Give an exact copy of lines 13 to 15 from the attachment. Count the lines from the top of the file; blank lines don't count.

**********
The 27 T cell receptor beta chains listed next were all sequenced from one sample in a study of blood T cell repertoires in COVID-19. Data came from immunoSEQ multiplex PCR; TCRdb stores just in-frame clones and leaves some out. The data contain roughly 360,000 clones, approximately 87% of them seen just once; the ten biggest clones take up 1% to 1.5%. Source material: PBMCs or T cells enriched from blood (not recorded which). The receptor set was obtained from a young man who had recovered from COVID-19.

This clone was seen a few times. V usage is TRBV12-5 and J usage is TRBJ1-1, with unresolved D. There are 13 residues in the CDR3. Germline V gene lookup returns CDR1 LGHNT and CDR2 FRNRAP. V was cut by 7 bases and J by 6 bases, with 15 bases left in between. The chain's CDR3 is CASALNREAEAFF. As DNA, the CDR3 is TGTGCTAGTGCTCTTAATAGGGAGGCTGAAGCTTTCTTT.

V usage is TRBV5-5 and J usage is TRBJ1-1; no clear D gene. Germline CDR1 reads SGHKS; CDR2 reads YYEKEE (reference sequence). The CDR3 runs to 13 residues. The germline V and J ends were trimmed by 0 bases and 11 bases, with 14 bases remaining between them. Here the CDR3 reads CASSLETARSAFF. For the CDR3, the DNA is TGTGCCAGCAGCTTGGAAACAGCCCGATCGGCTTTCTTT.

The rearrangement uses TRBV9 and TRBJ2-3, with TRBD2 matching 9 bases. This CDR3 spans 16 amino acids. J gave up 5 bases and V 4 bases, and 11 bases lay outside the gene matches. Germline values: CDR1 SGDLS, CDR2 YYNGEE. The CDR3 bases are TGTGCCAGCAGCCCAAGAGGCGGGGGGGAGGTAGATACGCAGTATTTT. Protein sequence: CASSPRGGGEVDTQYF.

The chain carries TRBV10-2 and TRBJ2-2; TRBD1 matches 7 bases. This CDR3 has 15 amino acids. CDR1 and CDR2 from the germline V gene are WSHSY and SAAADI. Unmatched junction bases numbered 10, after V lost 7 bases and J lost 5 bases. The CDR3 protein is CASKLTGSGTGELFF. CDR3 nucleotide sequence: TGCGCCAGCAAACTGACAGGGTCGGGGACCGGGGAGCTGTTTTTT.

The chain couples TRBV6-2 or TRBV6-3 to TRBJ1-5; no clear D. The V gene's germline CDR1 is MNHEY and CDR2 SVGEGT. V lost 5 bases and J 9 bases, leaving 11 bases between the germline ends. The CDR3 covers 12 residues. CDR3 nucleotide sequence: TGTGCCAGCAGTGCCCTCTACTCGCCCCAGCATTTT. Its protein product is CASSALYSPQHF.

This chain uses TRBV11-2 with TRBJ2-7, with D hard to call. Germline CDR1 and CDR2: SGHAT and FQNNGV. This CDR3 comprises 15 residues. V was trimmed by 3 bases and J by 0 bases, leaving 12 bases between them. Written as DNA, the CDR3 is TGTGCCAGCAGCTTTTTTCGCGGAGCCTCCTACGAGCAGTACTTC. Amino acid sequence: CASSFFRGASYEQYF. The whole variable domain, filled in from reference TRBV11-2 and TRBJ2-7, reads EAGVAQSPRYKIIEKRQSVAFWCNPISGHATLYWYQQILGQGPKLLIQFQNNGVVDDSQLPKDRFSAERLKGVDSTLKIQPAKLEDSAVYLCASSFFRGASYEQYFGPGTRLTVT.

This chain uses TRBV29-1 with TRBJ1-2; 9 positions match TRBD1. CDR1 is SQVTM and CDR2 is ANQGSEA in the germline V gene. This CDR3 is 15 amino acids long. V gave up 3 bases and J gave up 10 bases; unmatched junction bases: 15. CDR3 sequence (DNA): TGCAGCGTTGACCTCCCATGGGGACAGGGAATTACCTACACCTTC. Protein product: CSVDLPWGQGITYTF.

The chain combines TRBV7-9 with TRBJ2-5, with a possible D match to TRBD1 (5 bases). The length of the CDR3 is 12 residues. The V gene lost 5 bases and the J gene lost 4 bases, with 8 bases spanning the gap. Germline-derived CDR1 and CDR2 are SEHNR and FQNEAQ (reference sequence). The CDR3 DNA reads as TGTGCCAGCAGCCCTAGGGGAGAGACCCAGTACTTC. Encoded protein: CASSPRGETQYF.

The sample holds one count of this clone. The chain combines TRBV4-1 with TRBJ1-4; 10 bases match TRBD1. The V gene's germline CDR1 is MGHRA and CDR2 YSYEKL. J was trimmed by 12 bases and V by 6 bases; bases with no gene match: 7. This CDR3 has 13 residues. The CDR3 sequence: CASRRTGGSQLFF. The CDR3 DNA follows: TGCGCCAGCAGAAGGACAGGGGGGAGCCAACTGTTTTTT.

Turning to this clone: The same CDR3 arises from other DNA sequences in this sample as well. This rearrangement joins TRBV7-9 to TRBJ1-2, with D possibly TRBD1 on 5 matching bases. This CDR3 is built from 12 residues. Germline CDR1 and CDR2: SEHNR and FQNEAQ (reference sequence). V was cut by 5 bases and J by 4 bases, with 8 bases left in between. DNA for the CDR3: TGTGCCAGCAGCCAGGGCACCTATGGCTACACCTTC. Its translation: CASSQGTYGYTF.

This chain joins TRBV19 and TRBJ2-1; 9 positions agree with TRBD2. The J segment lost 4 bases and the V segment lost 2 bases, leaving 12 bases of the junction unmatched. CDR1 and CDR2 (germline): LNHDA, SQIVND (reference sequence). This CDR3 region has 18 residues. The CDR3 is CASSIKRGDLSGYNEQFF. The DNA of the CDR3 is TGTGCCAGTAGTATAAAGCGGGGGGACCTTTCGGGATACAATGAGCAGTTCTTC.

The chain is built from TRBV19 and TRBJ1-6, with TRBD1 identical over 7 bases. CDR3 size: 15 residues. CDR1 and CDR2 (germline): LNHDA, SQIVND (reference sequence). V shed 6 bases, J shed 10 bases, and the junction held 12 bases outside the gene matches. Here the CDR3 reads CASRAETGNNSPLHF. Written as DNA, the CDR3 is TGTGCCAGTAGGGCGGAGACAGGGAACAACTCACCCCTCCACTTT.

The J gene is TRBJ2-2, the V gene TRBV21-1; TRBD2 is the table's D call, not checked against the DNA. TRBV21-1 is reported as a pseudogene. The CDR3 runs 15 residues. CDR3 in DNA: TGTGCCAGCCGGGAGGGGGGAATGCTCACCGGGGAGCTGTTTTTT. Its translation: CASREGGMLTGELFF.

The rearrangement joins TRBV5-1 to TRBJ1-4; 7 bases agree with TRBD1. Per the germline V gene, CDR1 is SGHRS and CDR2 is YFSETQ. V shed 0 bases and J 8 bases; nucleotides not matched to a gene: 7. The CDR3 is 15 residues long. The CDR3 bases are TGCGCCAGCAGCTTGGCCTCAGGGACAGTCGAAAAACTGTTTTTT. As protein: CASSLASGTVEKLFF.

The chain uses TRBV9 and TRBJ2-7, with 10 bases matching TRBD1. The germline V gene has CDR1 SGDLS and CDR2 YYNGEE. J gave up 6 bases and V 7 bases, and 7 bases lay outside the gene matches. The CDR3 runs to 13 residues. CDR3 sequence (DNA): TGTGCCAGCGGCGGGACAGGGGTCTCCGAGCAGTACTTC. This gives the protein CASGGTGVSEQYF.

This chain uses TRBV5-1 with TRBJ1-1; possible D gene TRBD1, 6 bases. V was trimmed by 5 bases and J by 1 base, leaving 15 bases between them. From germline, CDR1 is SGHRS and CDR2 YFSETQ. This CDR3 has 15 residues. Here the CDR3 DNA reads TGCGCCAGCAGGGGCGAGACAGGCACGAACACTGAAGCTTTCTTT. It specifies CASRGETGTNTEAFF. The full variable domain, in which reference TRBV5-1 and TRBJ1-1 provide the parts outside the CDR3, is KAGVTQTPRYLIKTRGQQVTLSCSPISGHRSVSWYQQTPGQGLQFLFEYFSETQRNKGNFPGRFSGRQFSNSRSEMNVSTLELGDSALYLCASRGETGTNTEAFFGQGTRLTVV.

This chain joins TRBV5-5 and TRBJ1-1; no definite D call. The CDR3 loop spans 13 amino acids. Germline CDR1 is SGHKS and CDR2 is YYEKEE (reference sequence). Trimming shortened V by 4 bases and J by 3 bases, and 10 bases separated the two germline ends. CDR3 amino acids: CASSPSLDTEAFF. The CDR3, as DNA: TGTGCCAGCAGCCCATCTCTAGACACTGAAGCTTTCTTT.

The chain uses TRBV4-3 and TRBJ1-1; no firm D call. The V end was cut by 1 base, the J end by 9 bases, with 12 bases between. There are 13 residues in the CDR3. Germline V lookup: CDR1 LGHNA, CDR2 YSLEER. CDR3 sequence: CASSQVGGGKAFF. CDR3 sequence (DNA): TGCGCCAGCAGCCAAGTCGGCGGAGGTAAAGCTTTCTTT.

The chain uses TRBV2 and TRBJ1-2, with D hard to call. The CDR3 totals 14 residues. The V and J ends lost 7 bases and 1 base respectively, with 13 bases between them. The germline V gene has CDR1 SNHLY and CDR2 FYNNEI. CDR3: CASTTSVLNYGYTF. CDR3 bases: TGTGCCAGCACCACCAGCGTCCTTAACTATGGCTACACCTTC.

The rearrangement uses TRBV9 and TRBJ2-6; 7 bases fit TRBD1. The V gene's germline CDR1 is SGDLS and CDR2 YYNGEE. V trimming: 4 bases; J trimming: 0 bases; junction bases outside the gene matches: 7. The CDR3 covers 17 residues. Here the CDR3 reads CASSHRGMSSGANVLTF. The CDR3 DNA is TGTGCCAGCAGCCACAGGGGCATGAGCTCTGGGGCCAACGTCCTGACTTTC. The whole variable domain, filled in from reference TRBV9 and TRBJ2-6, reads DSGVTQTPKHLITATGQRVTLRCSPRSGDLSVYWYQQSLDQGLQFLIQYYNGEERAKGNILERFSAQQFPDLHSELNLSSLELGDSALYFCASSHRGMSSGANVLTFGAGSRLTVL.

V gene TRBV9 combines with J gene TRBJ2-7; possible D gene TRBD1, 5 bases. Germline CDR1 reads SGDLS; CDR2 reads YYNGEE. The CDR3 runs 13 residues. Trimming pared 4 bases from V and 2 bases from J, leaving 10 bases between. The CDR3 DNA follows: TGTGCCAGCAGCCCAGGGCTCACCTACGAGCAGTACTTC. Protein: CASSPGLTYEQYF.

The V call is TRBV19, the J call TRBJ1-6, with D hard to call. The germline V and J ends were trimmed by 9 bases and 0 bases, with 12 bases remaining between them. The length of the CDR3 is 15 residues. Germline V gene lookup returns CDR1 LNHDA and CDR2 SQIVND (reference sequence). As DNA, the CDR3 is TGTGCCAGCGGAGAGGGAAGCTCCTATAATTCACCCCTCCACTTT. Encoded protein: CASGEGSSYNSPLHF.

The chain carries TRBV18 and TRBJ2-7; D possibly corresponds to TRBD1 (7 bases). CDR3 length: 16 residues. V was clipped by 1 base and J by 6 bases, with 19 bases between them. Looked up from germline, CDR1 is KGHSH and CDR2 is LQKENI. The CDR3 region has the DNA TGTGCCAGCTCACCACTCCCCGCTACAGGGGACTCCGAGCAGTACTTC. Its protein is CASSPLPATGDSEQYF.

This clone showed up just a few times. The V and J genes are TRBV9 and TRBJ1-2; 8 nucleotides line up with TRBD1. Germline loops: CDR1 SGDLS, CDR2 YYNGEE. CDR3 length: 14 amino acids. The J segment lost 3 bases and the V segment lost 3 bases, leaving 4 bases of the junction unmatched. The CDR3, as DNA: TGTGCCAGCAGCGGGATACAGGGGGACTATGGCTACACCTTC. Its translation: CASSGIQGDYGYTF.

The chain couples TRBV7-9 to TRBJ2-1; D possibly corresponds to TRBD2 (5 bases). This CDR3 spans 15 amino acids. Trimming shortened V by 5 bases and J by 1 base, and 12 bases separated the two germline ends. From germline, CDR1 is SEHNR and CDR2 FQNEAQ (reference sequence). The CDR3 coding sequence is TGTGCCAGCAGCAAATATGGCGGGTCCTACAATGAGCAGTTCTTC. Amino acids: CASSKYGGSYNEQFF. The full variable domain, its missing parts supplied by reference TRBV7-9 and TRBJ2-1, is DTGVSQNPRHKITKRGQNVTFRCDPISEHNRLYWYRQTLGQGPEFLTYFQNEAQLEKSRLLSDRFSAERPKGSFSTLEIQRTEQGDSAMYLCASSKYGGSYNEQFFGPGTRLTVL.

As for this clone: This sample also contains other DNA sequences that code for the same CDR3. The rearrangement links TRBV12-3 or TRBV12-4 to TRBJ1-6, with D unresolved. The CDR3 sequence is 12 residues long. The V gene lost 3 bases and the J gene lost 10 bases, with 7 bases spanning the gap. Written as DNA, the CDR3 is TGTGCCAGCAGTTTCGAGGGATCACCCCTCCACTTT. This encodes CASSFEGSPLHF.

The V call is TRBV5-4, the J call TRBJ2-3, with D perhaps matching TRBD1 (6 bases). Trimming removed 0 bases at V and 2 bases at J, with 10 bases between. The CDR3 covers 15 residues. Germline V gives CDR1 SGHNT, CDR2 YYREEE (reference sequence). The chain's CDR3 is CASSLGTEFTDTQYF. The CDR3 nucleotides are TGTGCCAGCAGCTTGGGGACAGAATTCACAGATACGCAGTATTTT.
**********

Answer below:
The chain is built from TRBV19 and TRBJ1-6, with TRBD1 identical over 7 bases. CDR3 size: 15 residues. CDR1 and CDR2 (germline): LNHDA, SQIVND (reference sequence). V shed 6 bases, J shed 10 bases, and the junction held 12 bases outside the gene matches. Here the CDR3 reads CASRAETGNNSPLHF. Written as DNA, the CDR3 is TGTGCCAGTAGGGCGGAGACAGGGAACAACTCACCCCTCCACTTT.

The J gene is TRBJ2-2, the V gene TRBV21-1; TRBD2 is the table's D call, not checked against the DNA. TRBV21-1 is reported as a pseudogene. The CDR3 runs 15 residues. CDR3 in DNA: TGTGCCAGCCGGGAGGGGGGAATGCTCACCGGGGAGCTGTTTTTT. Its translation: CASREGGMLTGELFF.

The rearrangement joins TRBV5-1 to TRBJ1-4; 7 bases agree with TRBD1. Per the germline V gene, CDR1 is SGHRS and CDR2 is YFSETQ. V shed 0 bases and J 8 bases; nucleotides not matched to a gene: 7. The CDR3 is 15 residues long. The CDR3 bases are TGCGCCAGCAGCTTGGCCTCAGGGACAGTCGAAAAACTGTTTTTT. As protein: CASSLASGTVEKLFF.